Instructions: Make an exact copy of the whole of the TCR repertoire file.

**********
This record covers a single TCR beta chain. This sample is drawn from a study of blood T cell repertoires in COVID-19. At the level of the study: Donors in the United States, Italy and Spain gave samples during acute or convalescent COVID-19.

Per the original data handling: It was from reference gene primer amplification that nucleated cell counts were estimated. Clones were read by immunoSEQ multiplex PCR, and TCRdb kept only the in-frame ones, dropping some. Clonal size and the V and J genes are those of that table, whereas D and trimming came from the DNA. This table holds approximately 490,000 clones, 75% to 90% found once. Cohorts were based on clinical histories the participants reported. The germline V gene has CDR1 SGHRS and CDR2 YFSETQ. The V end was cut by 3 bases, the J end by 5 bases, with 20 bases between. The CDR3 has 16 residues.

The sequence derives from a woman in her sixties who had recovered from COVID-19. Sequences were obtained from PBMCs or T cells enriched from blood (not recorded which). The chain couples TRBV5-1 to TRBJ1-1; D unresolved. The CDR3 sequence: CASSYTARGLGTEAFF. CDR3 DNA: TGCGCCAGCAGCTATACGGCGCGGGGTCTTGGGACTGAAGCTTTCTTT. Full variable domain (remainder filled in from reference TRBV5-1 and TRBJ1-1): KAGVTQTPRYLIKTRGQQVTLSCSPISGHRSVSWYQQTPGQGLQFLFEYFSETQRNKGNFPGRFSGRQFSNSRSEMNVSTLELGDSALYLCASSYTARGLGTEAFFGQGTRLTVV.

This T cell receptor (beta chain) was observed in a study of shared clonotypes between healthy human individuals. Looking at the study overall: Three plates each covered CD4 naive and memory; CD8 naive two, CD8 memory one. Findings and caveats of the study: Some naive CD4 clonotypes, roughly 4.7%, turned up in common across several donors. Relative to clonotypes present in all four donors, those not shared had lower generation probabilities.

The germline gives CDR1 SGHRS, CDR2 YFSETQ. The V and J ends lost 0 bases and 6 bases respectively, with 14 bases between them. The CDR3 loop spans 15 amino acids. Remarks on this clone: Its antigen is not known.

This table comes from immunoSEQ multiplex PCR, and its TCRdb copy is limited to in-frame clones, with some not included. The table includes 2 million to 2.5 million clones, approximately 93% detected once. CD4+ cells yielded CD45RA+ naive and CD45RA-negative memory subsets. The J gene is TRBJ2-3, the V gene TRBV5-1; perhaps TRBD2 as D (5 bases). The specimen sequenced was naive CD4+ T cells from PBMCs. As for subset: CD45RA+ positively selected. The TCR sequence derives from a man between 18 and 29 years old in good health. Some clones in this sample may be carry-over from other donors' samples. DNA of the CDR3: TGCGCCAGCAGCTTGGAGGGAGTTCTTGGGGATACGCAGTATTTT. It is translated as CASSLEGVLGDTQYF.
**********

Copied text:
This record covers a single TCR beta chain. This sample is drawn from a study of blood T cell repertoires in COVID-19. At the level of the study: Donors in the United States, Italy and Spain gave samples during acute or convalescent COVID-19.

Per the original data handling: It was from reference gene primer amplification that nucleated cell counts were estimated. Clones were read by immunoSEQ multiplex PCR, and TCRdb kept only the in-frame ones, dropping some. Clonal size and the V and J genes are those of that table, whereas D and trimming came from the DNA. This table holds approximately 490,000 clones, 75% to 90% found once. Cohorts were based on clinical histories the participants reported. The germline V gene has CDR1 SGHRS and CDR2 YFSETQ. The V end was cut by 3 bases, the J end by 5 bases, with 20 bases between. The CDR3 has 16 residues.

The sequence derives from a woman in her sixties who had recovered from COVID-19. Sequences were obtained from PBMCs or T cells enriched from blood (not recorded which). The chain couples TRBV5-1 to TRBJ1-1; D unresolved. The CDR3 sequence: CASSYTARGLGTEAFF. CDR3 DNA: TGCGCCAGCAGCTATACGGCGCGGGGTCTTGGGACTGAAGCTTTCTTT. Full variable domain (remainder filled in from reference TRBV5-1 and TRBJ1-1): KAGVTQTPRYLIKTRGQQVTLSCSPISGHRSVSWYQQTPGQGLQFLFEYFSETQRNKGNFPGRFSGRQFSNSRSEMNVSTLELGDSALYLCASSYTARGLGTEAFFGQGTRLTVV.

This T cell receptor (beta chain) was observed in a study of shared clonotypes between healthy human individuals. Looking at the study overall: Three plates each covered CD4 naive and memory; CD8 naive two, CD8 memory one. Findings and caveats of the study: Some naive CD4 clonotypes, roughly 4.7%, turned up in common across several donors. Relative to clonotypes present in all four donors, those not shared had lower generation probabilities.

The germline gives CDR1 SGHRS, CDR2 YFSETQ. The V and J ends lost 0 bases and 6 bases respectively, with 14 bases between them. The CDR3 loop spans 15 amino acids. Remarks on this clone: Its antigen is not known.

This table comes from immunoSEQ multiplex PCR, and its TCRdb copy is limited to in-frame clones, with some not included. The table includes 2 million to 2.5 million clones, approximately 93% detected once. CD4+ cells yielded CD45RA+ naive and CD45RA-negative memory subsets. The J gene is TRBJ2-3, the V gene TRBV5-1; perhaps TRBD2 as D (5 bases). The specimen sequenced was naive CD4+ T cells from PBMCs. As for subset: CD45RA+ positively selected. The TCR sequence derives from a man between 18 and 29 years old in good health. Some clones in this sample may be carry-over from other donors' samples. DNA of the CDR3: TGCGCCAGCAGCTTGGAGGGAGTTCTTGGGGATACGCAGTATTTT. It is translated as CASSLEGVLGDTQYF.